Writing Books for Kids Who (Think They) Hate to Read

Let’s face it: some kids just don’t like to read. Increasingly, parents, teachers, librarians and editors are looking for books that will appeal to reluctant readers.

When I was writing Best Books for Kids Who (Think They) Hate to Read (Prima Publishing), I read hundreds of children’s books, old and new, that I thought would fit the bill. I discovered that there are eight qualities possessed by great books for reluctant readers and to my surprise some of my childhood favorites didn’t pass the test.

If you can work at least three of the elements listed below into your book, it will have a good chance of being loved by all kids, even those to whom reading is a chore.

Humor

Making kids laugh is essential to building a pleasant association with reading. But you need to understand what tickles kids’ funny bones at different ages.

The humor in picture books is broad and very visual. Easy readers (and some picture books for ages 6 and up) begin to introduce verbal humor: wordplay, puns, double meanings.

As kids move into the chapter book arena they can handle jokes that need a setup and a payoff that’s played out over several scenes. Dialogue, how characters react to each other, or the situation in which a character finds himself may be innately humorous.

Well-Defined Characters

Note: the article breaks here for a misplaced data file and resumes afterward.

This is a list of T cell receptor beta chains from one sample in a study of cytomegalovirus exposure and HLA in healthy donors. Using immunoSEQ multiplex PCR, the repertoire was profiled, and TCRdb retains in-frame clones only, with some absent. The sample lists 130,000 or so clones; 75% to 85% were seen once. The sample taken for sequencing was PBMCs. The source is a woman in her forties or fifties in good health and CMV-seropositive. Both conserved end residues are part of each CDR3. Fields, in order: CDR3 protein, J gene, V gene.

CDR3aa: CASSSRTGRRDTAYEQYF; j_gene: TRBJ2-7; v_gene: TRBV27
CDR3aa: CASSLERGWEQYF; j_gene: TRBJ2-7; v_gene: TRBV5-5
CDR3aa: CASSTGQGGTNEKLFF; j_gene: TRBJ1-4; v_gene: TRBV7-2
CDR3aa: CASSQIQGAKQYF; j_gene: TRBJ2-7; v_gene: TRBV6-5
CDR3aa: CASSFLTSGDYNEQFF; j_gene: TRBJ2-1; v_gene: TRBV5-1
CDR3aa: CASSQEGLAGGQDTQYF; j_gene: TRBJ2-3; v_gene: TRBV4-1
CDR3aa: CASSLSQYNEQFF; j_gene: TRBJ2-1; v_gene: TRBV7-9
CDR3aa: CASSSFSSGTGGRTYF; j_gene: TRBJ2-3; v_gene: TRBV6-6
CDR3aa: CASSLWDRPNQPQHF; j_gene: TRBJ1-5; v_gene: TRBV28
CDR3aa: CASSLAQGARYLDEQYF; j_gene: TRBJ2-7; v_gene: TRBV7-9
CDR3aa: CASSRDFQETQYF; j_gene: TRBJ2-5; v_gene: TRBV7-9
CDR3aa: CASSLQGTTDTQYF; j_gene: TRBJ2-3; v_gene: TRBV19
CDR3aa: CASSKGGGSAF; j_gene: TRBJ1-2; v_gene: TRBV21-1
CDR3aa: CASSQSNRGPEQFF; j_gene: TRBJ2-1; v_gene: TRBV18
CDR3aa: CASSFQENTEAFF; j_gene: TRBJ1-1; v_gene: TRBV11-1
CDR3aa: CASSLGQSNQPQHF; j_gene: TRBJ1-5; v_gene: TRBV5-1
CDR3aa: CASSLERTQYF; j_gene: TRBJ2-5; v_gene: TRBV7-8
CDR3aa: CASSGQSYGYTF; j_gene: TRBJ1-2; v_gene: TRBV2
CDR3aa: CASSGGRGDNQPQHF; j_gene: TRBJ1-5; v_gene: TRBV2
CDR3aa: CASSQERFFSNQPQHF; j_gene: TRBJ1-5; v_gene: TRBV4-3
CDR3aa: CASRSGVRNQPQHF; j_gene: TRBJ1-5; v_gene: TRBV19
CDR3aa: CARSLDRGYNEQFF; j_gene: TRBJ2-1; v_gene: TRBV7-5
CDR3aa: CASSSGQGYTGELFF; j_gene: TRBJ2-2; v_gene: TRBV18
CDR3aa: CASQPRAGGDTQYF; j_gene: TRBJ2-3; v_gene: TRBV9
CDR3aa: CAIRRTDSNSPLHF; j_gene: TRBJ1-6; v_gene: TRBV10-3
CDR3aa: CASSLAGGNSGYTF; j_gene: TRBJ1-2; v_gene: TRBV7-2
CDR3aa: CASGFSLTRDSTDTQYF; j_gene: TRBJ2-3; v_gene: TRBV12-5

Many kids want to identify strongly with the characters in their books; for reluctant readers, this is essential. It doesn’t matter what the character looks like on the outside (be it space alien, a clown or a talking frog), on the inside this character needs to embody the perspective of the reader.

This means the character is dealing with issues the reader might face, or seeing the world in a childlike way. Book characters must have multidimensional personalities with strengths and weaknesses in order for the reader to care about them and want to stick with them for the entire story.

In nonfiction such as biographies, authors who find an element of their subject’s life that is relevant to the target audience have a better chance of reaching reluctant readers.

Fast-Paced Plot

Kids who love to read don’t mind a story that takes a few chapters to unfold, but reluctant readers don’t have that much patience. The action needs to start in the first paragraph and by the end of the first chapter the reader should know quite a bit about the main character and have a good idea about the conflict or problem that character will face.

Subplots are fine for chapter books and up, but too many will get in the way of the forward movement of story. Keep the pages turning.